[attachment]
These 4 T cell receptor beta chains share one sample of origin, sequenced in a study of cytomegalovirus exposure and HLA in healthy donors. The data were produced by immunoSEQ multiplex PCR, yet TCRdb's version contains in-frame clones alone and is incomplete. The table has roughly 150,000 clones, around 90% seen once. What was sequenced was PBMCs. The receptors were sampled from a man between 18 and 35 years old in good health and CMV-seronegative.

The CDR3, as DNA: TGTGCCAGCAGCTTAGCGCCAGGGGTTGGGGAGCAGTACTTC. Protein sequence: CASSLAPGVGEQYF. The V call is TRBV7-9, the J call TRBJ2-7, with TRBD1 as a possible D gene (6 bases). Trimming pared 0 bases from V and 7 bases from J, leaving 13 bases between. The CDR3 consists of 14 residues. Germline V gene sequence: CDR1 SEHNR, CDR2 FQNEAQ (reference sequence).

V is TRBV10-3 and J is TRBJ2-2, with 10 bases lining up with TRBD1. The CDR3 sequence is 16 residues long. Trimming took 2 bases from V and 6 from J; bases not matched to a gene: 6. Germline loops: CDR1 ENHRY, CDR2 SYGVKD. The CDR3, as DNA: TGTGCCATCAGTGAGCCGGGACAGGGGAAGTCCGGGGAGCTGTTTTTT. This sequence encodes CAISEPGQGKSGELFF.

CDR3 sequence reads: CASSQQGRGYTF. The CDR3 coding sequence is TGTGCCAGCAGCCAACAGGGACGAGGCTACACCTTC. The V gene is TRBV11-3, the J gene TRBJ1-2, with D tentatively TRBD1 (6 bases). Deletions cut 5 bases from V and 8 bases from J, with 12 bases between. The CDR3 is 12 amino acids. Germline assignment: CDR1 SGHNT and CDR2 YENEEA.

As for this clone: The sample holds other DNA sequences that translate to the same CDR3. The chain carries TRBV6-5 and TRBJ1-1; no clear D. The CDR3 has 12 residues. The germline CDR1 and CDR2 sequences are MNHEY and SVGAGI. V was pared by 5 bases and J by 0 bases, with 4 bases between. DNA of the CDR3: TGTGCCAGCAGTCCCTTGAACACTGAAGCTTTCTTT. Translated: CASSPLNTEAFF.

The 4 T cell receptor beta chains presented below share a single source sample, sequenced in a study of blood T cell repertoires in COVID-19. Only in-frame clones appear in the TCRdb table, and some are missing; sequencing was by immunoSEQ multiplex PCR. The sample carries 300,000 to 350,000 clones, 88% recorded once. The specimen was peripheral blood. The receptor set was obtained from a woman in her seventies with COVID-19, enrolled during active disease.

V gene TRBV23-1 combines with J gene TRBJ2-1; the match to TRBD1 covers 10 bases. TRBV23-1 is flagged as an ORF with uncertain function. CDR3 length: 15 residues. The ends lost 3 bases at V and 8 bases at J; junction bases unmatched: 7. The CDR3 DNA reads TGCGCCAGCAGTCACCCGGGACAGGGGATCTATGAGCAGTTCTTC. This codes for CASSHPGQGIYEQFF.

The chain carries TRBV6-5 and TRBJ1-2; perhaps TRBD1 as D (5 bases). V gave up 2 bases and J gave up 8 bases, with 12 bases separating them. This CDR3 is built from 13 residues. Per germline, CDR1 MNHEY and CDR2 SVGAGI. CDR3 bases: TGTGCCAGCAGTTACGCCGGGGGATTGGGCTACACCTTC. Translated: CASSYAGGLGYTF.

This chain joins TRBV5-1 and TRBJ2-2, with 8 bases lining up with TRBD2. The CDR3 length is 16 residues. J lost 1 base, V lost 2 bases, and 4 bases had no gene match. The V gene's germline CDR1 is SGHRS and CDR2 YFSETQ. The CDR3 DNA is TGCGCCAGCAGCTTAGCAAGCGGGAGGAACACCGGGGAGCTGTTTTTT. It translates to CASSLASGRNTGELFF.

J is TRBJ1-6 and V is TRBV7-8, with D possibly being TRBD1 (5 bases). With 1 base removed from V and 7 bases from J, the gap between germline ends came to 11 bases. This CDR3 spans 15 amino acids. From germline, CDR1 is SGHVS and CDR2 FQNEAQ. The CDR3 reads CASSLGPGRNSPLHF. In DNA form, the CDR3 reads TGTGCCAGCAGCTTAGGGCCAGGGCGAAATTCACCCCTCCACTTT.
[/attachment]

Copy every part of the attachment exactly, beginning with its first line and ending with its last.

These 4 T cell receptor beta chains share one sample of origin, sequenced in a study of cytomegalovirus exposure and HLA in healthy donors. The data were produced by immunoSEQ multiplex PCR, yet TCRdb's version contains in-frame clones alone and is incomplete. The table has roughly 150,000 clones, around 90% seen once. What was sequenced was PBMCs. The receptors were sampled from a man between 18 and 35 years old in good health and CMV-seronegative.

The CDR3, as DNA: TGTGCCAGCAGCTTAGCGCCAGGGGTTGGGGAGCAGTACTTC. Protein sequence: CASSLAPGVGEQYF. The V call is TRBV7-9, the J call TRBJ2-7, with TRBD1 as a possible D gene (6 bases). Trimming pared 0 bases from V and 7 bases from J, leaving 13 bases between. The CDR3 consists of 14 residues. Germline V gene sequence: CDR1 SEHNR, CDR2 FQNEAQ (reference sequence).

V is TRBV10-3 and J is TRBJ2-2, with 10 bases lining up with TRBD1. The CDR3 sequence is 16 residues long. Trimming took 2 bases from V and 6 from J; bases not matched to a gene: 6. Germline loops: CDR1 ENHRY, CDR2 SYGVKD. The CDR3, as DNA: TGTGCCATCAGTGAGCCGGGACAGGGGAAGTCCGGGGAGCTGTTTTTT. This sequence encodes CAISEPGQGKSGELFF.

CDR3 sequence reads: CASSQQGRGYTF. The CDR3 coding sequence is TGTGCCAGCAGCCAACAGGGACGAGGCTACACCTTC. The V gene is TRBV11-3, the J gene TRBJ1-2, with D tentatively TRBD1 (6 bases). Deletions cut 5 bases from V and 8 bases from J, with 12 bases between. The CDR3 is 12 amino acids. Germline assignment: CDR1 SGHNT and CDR2 YENEEA.

As for this clone: The sample holds other DNA sequences that translate to the same CDR3. The chain carries TRBV6-5 and TRBJ1-1; no clear D. The CDR3 has 12 residues. The germline CDR1 and CDR2 sequences are MNHEY and SVGAGI. V was pared by 5 bases and J by 0 bases, with 4 bases between. DNA of the CDR3: TGTGCCAGCAGTCCCTTGAACACTGAAGCTTTCTTT. Translated: CASSPLNTEAFF.

The 4 T cell receptor beta chains presented below share a single source sample, sequenced in a study of blood T cell repertoires in COVID-19. Only in-frame clones appear in the TCRdb table, and some are missing; sequencing was by immunoSEQ multiplex PCR. The sample carries 300,000 to 350,000 clones, 88% recorded once. The specimen was peripheral blood. The receptor set was obtained from a woman in her seventies with COVID-19, enrolled during active disease.

V gene TRBV23-1 combines with J gene TRBJ2-1; the match to TRBD1 covers 10 bases. TRBV23-1 is flagged as an ORF with uncertain function. CDR3 length: 15 residues. The ends lost 3 bases at V and 8 bases at J; junction bases unmatched: 7. The CDR3 DNA reads TGCGCCAGCAGTCACCCGGGACAGGGGATCTATGAGCAGTTCTTC. This codes for CASSHPGQGIYEQFF.

The chain carries TRBV6-5 and TRBJ1-2; perhaps TRBD1 as D (5 bases). V gave up 2 bases and J gave up 8 bases, with 12 bases separating them. This CDR3 is built from 13 residues. Per germline, CDR1 MNHEY and CDR2 SVGAGI. CDR3 bases: TGTGCCAGCAGTTACGCCGGGGGATTGGGCTACACCTTC. Translated: CASSYAGGLGYTF.

This chain joins TRBV5-1 and TRBJ2-2, with 8 bases lining up with TRBD2. The CDR3 length is 16 residues. J lost 1 base, V lost 2 bases, and 4 bases had no gene match. The V gene's germline CDR1 is SGHRS and CDR2 YFSETQ. The CDR3 DNA is TGCGCCAGCAGCTTAGCAAGCGGGAGGAACACCGGGGAGCTGTTTTTT. It translates to CASSLASGRNTGELFF.

J is TRBJ1-6 and V is TRBV7-8, with D possibly being TRBD1 (5 bases). With 1 base removed from V and 7 bases from J, the gap between germline ends came to 11 bases. This CDR3 spans 15 amino acids. From germline, CDR1 is SGHVS and CDR2 FQNEAQ. The CDR3 reads CASSLGPGRNSPLHF. In DNA form, the CDR3 reads TGTGCCAGCAGCTTAGGGCCAGGGCGAAATTCACCCCTCCACTTT.